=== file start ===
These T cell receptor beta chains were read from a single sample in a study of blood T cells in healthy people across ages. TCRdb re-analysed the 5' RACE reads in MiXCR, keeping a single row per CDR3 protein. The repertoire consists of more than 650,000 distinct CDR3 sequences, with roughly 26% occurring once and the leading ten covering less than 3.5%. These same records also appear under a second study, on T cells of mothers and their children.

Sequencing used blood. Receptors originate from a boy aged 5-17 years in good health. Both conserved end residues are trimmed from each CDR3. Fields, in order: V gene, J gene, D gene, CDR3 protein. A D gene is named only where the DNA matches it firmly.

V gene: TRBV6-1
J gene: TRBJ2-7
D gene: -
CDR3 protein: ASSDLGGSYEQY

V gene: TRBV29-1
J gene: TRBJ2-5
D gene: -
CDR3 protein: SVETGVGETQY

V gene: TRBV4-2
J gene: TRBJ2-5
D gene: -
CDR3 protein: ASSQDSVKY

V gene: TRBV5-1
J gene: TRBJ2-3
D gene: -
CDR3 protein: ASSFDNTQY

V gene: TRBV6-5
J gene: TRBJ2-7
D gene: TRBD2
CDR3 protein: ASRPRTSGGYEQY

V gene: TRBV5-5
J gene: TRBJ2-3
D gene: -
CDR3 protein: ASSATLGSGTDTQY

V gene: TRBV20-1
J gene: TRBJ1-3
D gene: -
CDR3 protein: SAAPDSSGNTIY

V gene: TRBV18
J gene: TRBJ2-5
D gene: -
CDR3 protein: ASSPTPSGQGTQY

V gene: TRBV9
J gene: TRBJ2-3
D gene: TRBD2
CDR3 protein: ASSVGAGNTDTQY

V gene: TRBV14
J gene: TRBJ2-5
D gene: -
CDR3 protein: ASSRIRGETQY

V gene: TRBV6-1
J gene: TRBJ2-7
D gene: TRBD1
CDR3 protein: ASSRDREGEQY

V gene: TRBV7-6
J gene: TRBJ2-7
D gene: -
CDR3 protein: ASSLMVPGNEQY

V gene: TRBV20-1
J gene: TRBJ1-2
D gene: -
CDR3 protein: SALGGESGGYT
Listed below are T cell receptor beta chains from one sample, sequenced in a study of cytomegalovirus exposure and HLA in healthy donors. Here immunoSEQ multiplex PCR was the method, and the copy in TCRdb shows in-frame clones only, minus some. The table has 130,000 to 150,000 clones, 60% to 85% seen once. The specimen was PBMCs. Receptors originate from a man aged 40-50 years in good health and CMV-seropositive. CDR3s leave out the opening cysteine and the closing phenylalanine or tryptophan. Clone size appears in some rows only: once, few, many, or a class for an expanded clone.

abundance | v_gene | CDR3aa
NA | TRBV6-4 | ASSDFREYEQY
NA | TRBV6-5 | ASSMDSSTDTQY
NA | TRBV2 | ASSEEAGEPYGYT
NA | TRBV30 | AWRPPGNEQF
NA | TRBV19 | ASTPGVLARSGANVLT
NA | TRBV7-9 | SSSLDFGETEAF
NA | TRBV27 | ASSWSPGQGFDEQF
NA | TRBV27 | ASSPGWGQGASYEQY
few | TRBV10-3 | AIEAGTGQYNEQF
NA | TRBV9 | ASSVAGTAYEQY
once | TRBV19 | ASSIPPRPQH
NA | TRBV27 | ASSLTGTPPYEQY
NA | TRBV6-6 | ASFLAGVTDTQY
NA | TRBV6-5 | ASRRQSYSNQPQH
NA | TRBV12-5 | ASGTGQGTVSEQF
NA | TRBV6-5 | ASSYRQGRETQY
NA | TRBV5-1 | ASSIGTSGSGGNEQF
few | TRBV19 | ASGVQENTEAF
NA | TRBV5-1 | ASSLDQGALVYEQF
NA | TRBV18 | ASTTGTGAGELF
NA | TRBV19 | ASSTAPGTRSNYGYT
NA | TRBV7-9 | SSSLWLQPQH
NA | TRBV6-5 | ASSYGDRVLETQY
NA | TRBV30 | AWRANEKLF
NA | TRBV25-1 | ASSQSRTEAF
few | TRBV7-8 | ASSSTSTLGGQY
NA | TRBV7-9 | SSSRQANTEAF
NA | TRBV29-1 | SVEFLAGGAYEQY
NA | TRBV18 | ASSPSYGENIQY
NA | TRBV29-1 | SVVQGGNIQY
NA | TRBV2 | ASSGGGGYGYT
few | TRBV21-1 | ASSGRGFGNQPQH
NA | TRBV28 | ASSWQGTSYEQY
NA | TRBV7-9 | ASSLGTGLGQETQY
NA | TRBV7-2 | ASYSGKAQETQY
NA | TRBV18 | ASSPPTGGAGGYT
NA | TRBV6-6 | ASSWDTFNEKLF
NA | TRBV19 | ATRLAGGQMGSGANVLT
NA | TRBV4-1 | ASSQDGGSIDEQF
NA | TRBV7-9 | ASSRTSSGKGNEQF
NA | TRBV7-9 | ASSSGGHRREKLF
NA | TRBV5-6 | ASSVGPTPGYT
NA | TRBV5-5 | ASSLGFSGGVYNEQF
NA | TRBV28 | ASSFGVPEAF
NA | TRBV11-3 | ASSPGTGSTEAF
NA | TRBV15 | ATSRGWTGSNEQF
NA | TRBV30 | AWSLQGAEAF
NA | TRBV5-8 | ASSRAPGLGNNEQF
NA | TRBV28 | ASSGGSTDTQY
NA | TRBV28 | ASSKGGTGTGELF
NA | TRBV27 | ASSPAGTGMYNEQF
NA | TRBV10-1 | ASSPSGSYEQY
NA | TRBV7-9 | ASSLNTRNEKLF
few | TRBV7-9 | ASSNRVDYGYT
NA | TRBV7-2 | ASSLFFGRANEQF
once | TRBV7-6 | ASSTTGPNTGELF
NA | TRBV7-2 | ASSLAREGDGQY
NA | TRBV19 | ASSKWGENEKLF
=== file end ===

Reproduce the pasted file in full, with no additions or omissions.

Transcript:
These T cell receptor beta chains were read from a single sample in a study of blood T cells in healthy people across ages. TCRdb re-analysed the 5' RACE reads in MiXCR, keeping a single row per CDR3 protein. The repertoire consists of more than 650,000 distinct CDR3 sequences, with roughly 26% occurring once and the leading ten covering less than 3.5%. These same records also appear under a second study, on T cells of mothers and their children.

Sequencing used blood. Receptors originate from a boy aged 5-17 years in good health. Both conserved end residues are trimmed from each CDR3. Fields, in order: V gene, J gene, D gene, CDR3 protein. A D gene is named only where the DNA matches it firmly.

V gene: TRBV6-1
J gene: TRBJ2-7
D gene: -
CDR3 protein: ASSDLGGSYEQY

V gene: TRBV29-1
J gene: TRBJ2-5
D gene: -
CDR3 protein: SVETGVGETQY

V gene: TRBV4-2
J gene: TRBJ2-5
D gene: -
CDR3 protein: ASSQDSVKY

V gene: TRBV5-1
J gene: TRBJ2-3
D gene: -
CDR3 protein: ASSFDNTQY

V gene: TRBV6-5
J gene: TRBJ2-7
D gene: TRBD2
CDR3 protein: ASRPRTSGGYEQY

V gene: TRBV5-5
J gene: TRBJ2-3
D gene: -
CDR3 protein: ASSATLGSGTDTQY

V gene: TRBV20-1
J gene: TRBJ1-3
D gene: -
CDR3 protein: SAAPDSSGNTIY

V gene: TRBV18
J gene: TRBJ2-5
D gene: -
CDR3 protein: ASSPTPSGQGTQY

V gene: TRBV9
J gene: TRBJ2-3
D gene: TRBD2
CDR3 protein: ASSVGAGNTDTQY

V gene: TRBV14
J gene: TRBJ2-5
D gene: -
CDR3 protein: ASSRIRGETQY

V gene: TRBV6-1
J gene: TRBJ2-7
D gene: TRBD1
CDR3 protein: ASSRDREGEQY

V gene: TRBV7-6
J gene: TRBJ2-7
D gene: -
CDR3 protein: ASSLMVPGNEQY

V gene: TRBV20-1
J gene: TRBJ1-2
D gene: -
CDR3 protein: SALGGESGGYT
Listed below are T cell receptor beta chains from one sample, sequenced in a study of cytomegalovirus exposure and HLA in healthy donors. Here immunoSEQ multiplex PCR was the method, and the copy in TCRdb shows in-frame clones only, minus some. The table has 130,000 to 150,000 clones, 60% to 85% seen once. The specimen was PBMCs. Receptors originate from a man aged 40-50 years in good health and CMV-seropositive. CDR3s leave out the opening cysteine and the closing phenylalanine or tryptophan. Clone size appears in some rows only: once, few, many, or a class for an expanded clone.

abundance | v_gene | CDR3aa
NA | TRBV6-4 | ASSDFREYEQY
NA | TRBV6-5 | ASSMDSSTDTQY
NA | TRBV2 | ASSEEAGEPYGYT
NA | TRBV30 | AWRPPGNEQF
NA | TRBV19 | ASTPGVLARSGANVLT
NA | TRBV7-9 | SSSLDFGETEAF
NA | TRBV27 | ASSWSPGQGFDEQF
NA | TRBV27 | ASSPGWGQGASYEQY
few | TRBV10-3 | AIEAGTGQYNEQF
NA | TRBV9 | ASSVAGTAYEQY
once | TRBV19 | ASSIPPRPQH
NA | TRBV27 | ASSLTGTPPYEQY
NA | TRBV6-6 | ASFLAGVTDTQY
NA | TRBV6-5 | ASRRQSYSNQPQH
NA | TRBV12-5 | ASGTGQGTVSEQF
NA | TRBV6-5 | ASSYRQGRETQY
NA | TRBV5-1 | ASSIGTSGSGGNEQF
few | TRBV19 | ASGVQENTEAF
NA | TRBV5-1 | ASSLDQGALVYEQF
NA | TRBV18 | ASTTGTGAGELF
NA | TRBV19 | ASSTAPGTRSNYGYT
NA | TRBV7-9 | SSSLWLQPQH
NA | TRBV6-5 | ASSYGDRVLETQY
NA | TRBV30 | AWRANEKLF
NA | TRBV25-1 | ASSQSRTEAF
few | TRBV7-8 | ASSSTSTLGGQY
NA | TRBV7-9 | SSSRQANTEAF
NA | TRBV29-1 | SVEFLAGGAYEQY
NA | TRBV18 | ASSPSYGENIQY
NA | TRBV29-1 | SVVQGGNIQY
NA | TRBV2 | ASSGGGGYGYT
few | TRBV21-1 | ASSGRGFGNQPQH
NA | TRBV28 | ASSWQGTSYEQY
NA | TRBV7-9 | ASSLGTGLGQETQY
NA | TRBV7-2 | ASYSGKAQETQY
NA | TRBV18 | ASSPPTGGAGGYT
NA | TRBV6-6 | ASSWDTFNEKLF
NA | TRBV19 | ATRLAGGQMGSGANVLT
NA | TRBV4-1 | ASSQDGGSIDEQF
NA | TRBV7-9 | ASSRTSSGKGNEQF
NA | TRBV7-9 | ASSSGGHRREKLF
NA | TRBV5-6 | ASSVGPTPGYT
NA | TRBV5-5 | ASSLGFSGGVYNEQF
NA | TRBV28 | ASSFGVPEAF
NA | TRBV11-3 | ASSPGTGSTEAF
NA | TRBV15 | ATSRGWTGSNEQF
NA | TRBV30 | AWSLQGAEAF
NA | TRBV5-8 | ASSRAPGLGNNEQF
NA | TRBV28 | ASSGGSTDTQY
NA | TRBV28 | ASSKGGTGTGELF
NA | TRBV27 | ASSPAGTGMYNEQF
NA | TRBV10-1 | ASSPSGSYEQY
NA | TRBV7-9 | ASSLNTRNEKLF
few | TRBV7-9 | ASSNRVDYGYT
NA | TRBV7-2 | ASSLFFGRANEQF
once | TRBV7-6 | ASSTTGPNTGELF
NA | TRBV7-2 | ASSLAREGDGQY
NA | TRBV19 | ASSKWGENEKLF